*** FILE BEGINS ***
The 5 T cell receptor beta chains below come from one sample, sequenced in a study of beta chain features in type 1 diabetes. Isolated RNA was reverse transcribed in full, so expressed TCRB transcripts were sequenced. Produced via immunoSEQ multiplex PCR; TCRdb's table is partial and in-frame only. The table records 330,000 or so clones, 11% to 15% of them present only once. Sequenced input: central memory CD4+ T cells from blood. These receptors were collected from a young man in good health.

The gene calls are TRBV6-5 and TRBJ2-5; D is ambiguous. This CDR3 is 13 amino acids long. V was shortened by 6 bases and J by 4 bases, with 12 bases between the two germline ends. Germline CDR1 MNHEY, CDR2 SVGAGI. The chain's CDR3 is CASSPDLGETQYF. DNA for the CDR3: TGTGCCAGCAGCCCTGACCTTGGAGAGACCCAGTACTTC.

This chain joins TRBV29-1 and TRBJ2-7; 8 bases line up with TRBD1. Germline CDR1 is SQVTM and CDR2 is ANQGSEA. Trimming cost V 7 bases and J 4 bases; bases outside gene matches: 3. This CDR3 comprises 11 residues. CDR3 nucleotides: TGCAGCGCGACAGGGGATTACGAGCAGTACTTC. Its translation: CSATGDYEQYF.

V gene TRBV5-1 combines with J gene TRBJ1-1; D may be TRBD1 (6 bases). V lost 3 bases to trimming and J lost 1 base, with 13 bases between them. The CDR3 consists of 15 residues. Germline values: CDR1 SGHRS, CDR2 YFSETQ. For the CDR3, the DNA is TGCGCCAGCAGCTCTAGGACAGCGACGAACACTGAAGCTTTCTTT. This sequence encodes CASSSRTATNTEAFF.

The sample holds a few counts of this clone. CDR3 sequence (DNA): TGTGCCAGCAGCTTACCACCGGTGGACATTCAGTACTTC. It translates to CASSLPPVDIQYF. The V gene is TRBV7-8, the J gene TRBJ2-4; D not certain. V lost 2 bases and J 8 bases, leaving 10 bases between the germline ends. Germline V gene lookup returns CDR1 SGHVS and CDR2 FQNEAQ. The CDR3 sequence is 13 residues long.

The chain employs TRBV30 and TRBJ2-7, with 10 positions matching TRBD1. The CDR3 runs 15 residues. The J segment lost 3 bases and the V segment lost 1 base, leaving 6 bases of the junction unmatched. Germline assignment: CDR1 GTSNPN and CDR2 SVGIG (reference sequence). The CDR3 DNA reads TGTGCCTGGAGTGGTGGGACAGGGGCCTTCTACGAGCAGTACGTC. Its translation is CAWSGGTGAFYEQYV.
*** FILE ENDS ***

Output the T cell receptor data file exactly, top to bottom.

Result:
The 5 T cell receptor beta chains below come from one sample, sequenced in a study of beta chain features in type 1 diabetes. Isolated RNA was reverse transcribed in full, so expressed TCRB transcripts were sequenced. Produced via immunoSEQ multiplex PCR; TCRdb's table is partial and in-frame only. The table records 330,000 or so clones, 11% to 15% of them present only once. Sequenced input: central memory CD4+ T cells from blood. These receptors were collected from a young man in good health.

The gene calls are TRBV6-5 and TRBJ2-5; D is ambiguous. This CDR3 is 13 amino acids long. V was shortened by 6 bases and J by 4 bases, with 12 bases between the two germline ends. Germline CDR1 MNHEY, CDR2 SVGAGI. The chain's CDR3 is CASSPDLGETQYF. DNA for the CDR3: TGTGCCAGCAGCCCTGACCTTGGAGAGACCCAGTACTTC.

This chain joins TRBV29-1 and TRBJ2-7; 8 bases line up with TRBD1. Germline CDR1 is SQVTM and CDR2 is ANQGSEA. Trimming cost V 7 bases and J 4 bases; bases outside gene matches: 3. This CDR3 comprises 11 residues. CDR3 nucleotides: TGCAGCGCGACAGGGGATTACGAGCAGTACTTC. Its translation: CSATGDYEQYF.

V gene TRBV5-1 combines with J gene TRBJ1-1; D may be TRBD1 (6 bases). V lost 3 bases to trimming and J lost 1 base, with 13 bases between them. The CDR3 consists of 15 residues. Germline values: CDR1 SGHRS, CDR2 YFSETQ. For the CDR3, the DNA is TGCGCCAGCAGCTCTAGGACAGCGACGAACACTGAAGCTTTCTTT. This sequence encodes CASSSRTATNTEAFF.

The sample holds a few counts of this clone. CDR3 sequence (DNA): TGTGCCAGCAGCTTACCACCGGTGGACATTCAGTACTTC. It translates to CASSLPPVDIQYF. The V gene is TRBV7-8, the J gene TRBJ2-4; D not certain. V lost 2 bases and J 8 bases, leaving 10 bases between the germline ends. Germline V gene lookup returns CDR1 SGHVS and CDR2 FQNEAQ. The CDR3 sequence is 13 residues long.

The chain employs TRBV30 and TRBJ2-7, with 10 positions matching TRBD1. The CDR3 runs 15 residues. The J segment lost 3 bases and the V segment lost 1 base, leaving 6 bases of the junction unmatched. Germline assignment: CDR1 GTSNPN and CDR2 SVGIG (reference sequence). The CDR3 DNA reads TGTGCCTGGAGTGGTGGGACAGGGGCCTTCTACGAGCAGTACGTC. Its translation is CAWSGGTGAFYEQYV.